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4000 - Advisory Opinions


Close-Out of Forward Currency Obligations Owned by Banks in FDIC Receivership

FDIC-88-49

April 29, 1988

Carroll R. Shifflett, Assistant General Counsel

This is in reference to your recent inquiry concerning the policy of the Federal Deposit Insurance Corporation ("FDIC") with respect to the enforceability of procedures adopted by the Foreign Currency Clearing House ("FCH") to effect the close-out of forward currency obligations owed to FCH by participating banks of which the FDIC becomes receiver.

The actions of the FDIC in its capacity as receiver of a failed FDIC-insured institution are determined on a case-by-case basis, in accordance with applicable law and in light of specific factual situations. For this reason, the FDIC has not adopted any formal policy regarding the liquidation of forward currency contracts in its receiverships and does not believe it appropriate or in keeping with the multiple legal authorities under which it acts as a receiver to adopt such a policy. I am willing, however, to provide my views as to what a court would hold in response to an attempt by the FDIC to obtain a stay of efforts by FCH to effect the close-out of a forward currency obligation owed by a participating bank of which the FDIC is appointed receiver.

In your letter you advise, among other things, that FCH will be the exclusive counterparty to each participant on the trades it accepts. To protect its interest, FCH will collect and retain collateral from its participants, and will secure its interest in that collateral effectively.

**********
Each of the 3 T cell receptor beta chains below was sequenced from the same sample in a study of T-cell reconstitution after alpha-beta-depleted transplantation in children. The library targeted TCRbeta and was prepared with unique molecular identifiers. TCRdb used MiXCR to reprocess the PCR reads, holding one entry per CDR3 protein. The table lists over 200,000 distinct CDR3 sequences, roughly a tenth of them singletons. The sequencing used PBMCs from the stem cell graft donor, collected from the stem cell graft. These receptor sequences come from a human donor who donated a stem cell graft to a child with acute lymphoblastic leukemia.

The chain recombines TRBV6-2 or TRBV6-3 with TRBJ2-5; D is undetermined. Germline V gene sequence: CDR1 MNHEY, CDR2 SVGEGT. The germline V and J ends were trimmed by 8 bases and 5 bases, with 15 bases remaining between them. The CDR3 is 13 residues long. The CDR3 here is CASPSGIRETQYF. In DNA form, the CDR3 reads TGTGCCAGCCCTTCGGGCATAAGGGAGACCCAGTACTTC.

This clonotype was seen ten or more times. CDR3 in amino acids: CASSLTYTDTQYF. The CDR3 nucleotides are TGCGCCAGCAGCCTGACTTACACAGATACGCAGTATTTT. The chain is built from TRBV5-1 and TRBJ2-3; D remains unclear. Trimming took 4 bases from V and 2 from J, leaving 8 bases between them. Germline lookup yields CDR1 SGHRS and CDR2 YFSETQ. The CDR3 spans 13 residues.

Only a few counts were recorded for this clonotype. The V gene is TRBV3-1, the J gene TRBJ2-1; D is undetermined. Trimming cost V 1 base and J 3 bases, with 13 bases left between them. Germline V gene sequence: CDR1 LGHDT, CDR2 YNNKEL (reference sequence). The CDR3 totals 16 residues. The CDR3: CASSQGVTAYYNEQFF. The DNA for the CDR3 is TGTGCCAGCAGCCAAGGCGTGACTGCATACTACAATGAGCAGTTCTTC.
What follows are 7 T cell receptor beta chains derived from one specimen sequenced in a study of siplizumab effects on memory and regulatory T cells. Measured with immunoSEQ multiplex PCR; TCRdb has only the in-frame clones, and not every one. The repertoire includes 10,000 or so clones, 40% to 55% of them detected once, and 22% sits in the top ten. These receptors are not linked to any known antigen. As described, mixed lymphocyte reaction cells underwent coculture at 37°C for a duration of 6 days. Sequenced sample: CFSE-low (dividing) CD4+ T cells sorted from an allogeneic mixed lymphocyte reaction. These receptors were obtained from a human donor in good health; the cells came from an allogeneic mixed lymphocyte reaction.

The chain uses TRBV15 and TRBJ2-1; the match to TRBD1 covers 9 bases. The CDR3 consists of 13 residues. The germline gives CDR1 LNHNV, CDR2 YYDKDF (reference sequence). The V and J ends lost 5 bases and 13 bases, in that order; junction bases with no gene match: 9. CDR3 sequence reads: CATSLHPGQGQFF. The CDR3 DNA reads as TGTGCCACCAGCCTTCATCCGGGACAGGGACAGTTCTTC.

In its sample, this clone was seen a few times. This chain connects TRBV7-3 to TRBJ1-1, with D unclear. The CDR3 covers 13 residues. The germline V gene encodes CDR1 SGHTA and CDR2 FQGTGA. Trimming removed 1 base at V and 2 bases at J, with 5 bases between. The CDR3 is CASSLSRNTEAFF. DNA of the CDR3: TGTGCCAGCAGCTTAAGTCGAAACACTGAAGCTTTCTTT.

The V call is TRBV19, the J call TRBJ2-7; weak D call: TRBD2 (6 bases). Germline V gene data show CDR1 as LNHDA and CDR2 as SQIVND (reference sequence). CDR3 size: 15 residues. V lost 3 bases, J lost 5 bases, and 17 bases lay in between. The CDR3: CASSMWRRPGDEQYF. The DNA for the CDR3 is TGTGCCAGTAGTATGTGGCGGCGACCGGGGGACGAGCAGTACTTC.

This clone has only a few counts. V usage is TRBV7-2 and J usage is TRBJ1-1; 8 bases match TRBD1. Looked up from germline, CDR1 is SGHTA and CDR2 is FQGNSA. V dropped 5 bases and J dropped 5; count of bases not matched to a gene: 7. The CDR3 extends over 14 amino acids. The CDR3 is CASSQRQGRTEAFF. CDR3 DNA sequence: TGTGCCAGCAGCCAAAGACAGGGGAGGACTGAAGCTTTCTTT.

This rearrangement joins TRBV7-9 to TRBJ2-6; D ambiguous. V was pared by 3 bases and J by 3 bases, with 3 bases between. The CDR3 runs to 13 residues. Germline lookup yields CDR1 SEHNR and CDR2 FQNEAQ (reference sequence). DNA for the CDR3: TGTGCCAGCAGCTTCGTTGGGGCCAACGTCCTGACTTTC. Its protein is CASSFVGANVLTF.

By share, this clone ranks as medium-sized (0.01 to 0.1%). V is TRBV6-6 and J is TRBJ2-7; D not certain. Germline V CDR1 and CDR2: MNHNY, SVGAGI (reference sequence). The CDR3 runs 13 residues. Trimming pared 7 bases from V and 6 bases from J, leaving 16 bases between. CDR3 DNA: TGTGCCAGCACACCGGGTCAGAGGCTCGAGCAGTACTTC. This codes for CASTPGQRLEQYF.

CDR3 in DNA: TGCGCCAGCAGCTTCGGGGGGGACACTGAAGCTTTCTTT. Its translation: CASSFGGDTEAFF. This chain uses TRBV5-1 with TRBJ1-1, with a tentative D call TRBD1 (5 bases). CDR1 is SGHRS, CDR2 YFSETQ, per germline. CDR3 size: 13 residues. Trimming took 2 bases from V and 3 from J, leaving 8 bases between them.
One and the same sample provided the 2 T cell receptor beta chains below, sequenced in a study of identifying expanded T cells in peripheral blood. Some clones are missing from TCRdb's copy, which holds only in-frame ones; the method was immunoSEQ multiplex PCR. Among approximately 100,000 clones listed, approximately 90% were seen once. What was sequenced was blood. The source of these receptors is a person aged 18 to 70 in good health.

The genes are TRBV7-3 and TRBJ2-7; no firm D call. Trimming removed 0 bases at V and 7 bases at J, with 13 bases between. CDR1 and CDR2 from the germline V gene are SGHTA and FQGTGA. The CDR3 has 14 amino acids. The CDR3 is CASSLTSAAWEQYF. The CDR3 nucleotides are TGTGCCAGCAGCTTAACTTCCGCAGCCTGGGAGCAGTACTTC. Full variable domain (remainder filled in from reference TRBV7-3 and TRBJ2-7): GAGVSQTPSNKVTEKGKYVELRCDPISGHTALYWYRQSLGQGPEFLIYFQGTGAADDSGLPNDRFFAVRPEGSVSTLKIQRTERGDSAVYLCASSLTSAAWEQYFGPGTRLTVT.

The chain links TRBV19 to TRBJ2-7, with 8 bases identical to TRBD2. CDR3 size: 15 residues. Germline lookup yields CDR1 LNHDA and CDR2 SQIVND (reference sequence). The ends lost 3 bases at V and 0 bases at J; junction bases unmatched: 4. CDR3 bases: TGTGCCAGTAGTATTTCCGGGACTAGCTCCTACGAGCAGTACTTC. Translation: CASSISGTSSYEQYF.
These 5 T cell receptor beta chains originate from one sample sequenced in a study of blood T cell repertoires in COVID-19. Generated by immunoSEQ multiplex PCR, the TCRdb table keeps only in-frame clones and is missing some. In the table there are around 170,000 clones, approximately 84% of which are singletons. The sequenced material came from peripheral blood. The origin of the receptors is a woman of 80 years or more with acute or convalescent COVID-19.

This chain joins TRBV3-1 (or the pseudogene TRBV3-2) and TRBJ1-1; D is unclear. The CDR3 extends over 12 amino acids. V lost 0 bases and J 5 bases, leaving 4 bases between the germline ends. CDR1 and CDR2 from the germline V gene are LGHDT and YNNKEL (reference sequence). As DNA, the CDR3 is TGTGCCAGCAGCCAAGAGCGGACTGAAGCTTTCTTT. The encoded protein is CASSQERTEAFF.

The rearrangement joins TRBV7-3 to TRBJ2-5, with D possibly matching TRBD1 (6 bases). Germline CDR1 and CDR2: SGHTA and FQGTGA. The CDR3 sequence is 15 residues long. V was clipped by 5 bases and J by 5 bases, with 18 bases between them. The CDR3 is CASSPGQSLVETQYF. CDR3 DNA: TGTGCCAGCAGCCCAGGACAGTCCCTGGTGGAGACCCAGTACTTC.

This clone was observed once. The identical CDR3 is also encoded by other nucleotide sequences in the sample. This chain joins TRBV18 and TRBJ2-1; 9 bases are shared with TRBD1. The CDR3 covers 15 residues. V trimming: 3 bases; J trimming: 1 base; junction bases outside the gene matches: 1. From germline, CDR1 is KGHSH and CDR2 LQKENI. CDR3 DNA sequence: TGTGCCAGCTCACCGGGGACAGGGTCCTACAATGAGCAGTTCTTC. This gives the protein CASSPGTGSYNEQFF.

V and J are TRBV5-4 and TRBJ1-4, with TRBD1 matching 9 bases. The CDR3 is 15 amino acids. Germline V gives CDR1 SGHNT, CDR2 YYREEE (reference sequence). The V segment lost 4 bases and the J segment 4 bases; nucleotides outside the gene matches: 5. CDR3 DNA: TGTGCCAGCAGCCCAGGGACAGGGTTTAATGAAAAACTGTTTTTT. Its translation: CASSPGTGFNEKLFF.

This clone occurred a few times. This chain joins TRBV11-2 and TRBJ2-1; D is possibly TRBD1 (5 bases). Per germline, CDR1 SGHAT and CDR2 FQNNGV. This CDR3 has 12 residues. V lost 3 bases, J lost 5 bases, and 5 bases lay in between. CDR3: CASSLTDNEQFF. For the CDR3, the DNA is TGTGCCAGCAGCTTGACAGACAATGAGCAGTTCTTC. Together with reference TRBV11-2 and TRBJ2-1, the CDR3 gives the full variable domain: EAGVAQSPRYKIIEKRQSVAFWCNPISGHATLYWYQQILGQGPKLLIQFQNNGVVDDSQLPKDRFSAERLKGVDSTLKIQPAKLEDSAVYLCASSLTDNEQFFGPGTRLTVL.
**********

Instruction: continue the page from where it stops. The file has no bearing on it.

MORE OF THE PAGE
We assume: (1) the accuracy of the representations made in your letter; (2) the genuineness, validity and enforceability of the underlying obligation of the failed bank to FCH arising out of the foreign currency contracts and the absence of fraud or other similar extraordinary circumstances; (3) the existence of a valid and perfected security interest in the collateral; (4) no intent on the part of FCH to delay or defraud creditors of the failed FDIC-insured institution; (5) the collateral is to be liquidated promptly and in a commercially reasonable manner; and (6) the excess value (if any) of the collateral securing the obligation is to be promptly remitted to the FDIC in its capacity as receiver for the failed institution. Based on such assumptions, we advise you that it is not likely that a court would uphold an attempt by the FDIC to stay the liquidation of the collateral. We have no reason to believe that the liquidation of the collateral in the manner described in your letter is not commercially reasonable.


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